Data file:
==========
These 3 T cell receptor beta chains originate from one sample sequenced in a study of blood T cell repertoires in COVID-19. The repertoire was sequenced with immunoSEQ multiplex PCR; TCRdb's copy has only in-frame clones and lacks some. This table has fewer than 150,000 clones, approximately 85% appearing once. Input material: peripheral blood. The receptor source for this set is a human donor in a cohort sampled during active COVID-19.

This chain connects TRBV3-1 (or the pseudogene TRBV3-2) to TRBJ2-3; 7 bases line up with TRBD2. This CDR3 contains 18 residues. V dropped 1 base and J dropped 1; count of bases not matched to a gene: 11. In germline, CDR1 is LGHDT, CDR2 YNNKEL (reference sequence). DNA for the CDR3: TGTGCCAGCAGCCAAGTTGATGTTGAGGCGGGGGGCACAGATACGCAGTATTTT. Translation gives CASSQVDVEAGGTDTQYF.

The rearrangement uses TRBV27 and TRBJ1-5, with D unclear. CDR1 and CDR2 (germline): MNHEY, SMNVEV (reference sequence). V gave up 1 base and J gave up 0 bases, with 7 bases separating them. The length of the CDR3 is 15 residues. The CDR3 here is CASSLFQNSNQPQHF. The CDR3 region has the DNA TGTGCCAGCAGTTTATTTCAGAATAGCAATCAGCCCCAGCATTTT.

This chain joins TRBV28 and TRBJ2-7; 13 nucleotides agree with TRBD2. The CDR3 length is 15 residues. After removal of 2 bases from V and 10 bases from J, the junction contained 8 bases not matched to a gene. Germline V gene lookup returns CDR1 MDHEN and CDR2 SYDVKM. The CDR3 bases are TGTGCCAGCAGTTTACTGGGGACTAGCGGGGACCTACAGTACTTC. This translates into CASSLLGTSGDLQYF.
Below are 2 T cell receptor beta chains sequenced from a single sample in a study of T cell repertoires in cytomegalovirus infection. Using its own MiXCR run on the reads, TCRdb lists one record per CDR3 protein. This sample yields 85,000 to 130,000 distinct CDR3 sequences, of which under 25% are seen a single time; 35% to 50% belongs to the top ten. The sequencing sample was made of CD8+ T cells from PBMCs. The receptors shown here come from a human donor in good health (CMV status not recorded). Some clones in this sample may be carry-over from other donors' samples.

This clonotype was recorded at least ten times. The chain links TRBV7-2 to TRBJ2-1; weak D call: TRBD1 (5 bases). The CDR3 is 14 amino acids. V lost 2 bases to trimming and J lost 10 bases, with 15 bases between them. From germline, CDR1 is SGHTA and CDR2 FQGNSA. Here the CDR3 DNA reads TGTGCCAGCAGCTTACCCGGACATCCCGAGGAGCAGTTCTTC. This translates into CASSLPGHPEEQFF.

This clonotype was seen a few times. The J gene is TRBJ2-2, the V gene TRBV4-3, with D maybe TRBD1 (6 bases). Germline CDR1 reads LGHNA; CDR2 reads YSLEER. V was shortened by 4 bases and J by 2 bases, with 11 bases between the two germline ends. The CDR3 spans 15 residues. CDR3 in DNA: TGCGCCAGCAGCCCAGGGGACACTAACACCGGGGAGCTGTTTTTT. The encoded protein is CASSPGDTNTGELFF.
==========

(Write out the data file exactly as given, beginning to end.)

These 3 T cell receptor beta chains originate from one sample sequenced in a study of blood T cell repertoires in COVID-19. The repertoire was sequenced with immunoSEQ multiplex PCR; TCRdb's copy has only in-frame clones and lacks some. This table has fewer than 150,000 clones, approximately 85% appearing once. Input material: peripheral blood. The receptor source for this set is a human donor in a cohort sampled during active COVID-19.

This chain connects TRBV3-1 (or the pseudogene TRBV3-2) to TRBJ2-3; 7 bases line up with TRBD2. This CDR3 contains 18 residues. V dropped 1 base and J dropped 1; count of bases not matched to a gene: 11. In germline, CDR1 is LGHDT, CDR2 YNNKEL (reference sequence). DNA for the CDR3: TGTGCCAGCAGCCAAGTTGATGTTGAGGCGGGGGGCACAGATACGCAGTATTTT. Translation gives CASSQVDVEAGGTDTQYF.

The rearrangement uses TRBV27 and TRBJ1-5, with D unclear. CDR1 and CDR2 (germline): MNHEY, SMNVEV (reference sequence). V gave up 1 base and J gave up 0 bases, with 7 bases separating them. The length of the CDR3 is 15 residues. The CDR3 here is CASSLFQNSNQPQHF. The CDR3 region has the DNA TGTGCCAGCAGTTTATTTCAGAATAGCAATCAGCCCCAGCATTTT.

This chain joins TRBV28 and TRBJ2-7; 13 nucleotides agree with TRBD2. The CDR3 length is 15 residues. After removal of 2 bases from V and 10 bases from J, the junction contained 8 bases not matched to a gene. Germline V gene lookup returns CDR1 MDHEN and CDR2 SYDVKM. The CDR3 bases are TGTGCCAGCAGTTTACTGGGGACTAGCGGGGACCTACAGTACTTC. This translates into CASSLLGTSGDLQYF.
Below are 2 T cell receptor beta chains sequenced from a single sample in a study of T cell repertoires in cytomegalovirus infection. Using its own MiXCR run on the reads, TCRdb lists one record per CDR3 protein. This sample yields 85,000 to 130,000 distinct CDR3 sequences, of which under 25% are seen a single time; 35% to 50% belongs to the top ten. The sequencing sample was made of CD8+ T cells from PBMCs. The receptors shown here come from a human donor in good health (CMV status not recorded). Some clones in this sample may be carry-over from other donors' samples.

This clonotype was recorded at least ten times. The chain links TRBV7-2 to TRBJ2-1; weak D call: TRBD1 (5 bases). The CDR3 is 14 amino acids. V lost 2 bases to trimming and J lost 10 bases, with 15 bases between them. From germline, CDR1 is SGHTA and CDR2 FQGNSA. Here the CDR3 DNA reads TGTGCCAGCAGCTTACCCGGACATCCCGAGGAGCAGTTCTTC. This translates into CASSLPGHPEEQFF.

This clonotype was seen a few times. The J gene is TRBJ2-2, the V gene TRBV4-3, with D maybe TRBD1 (6 bases). Germline CDR1 reads LGHNA; CDR2 reads YSLEER. V was shortened by 4 bases and J by 2 bases, with 11 bases between the two germline ends. The CDR3 spans 15 residues. CDR3 in DNA: TGCGCCAGCAGCCCAGGGGACACTAACACCGGGGAGCTGTTTTTT. The encoded protein is CASSPGDTNTGELFF.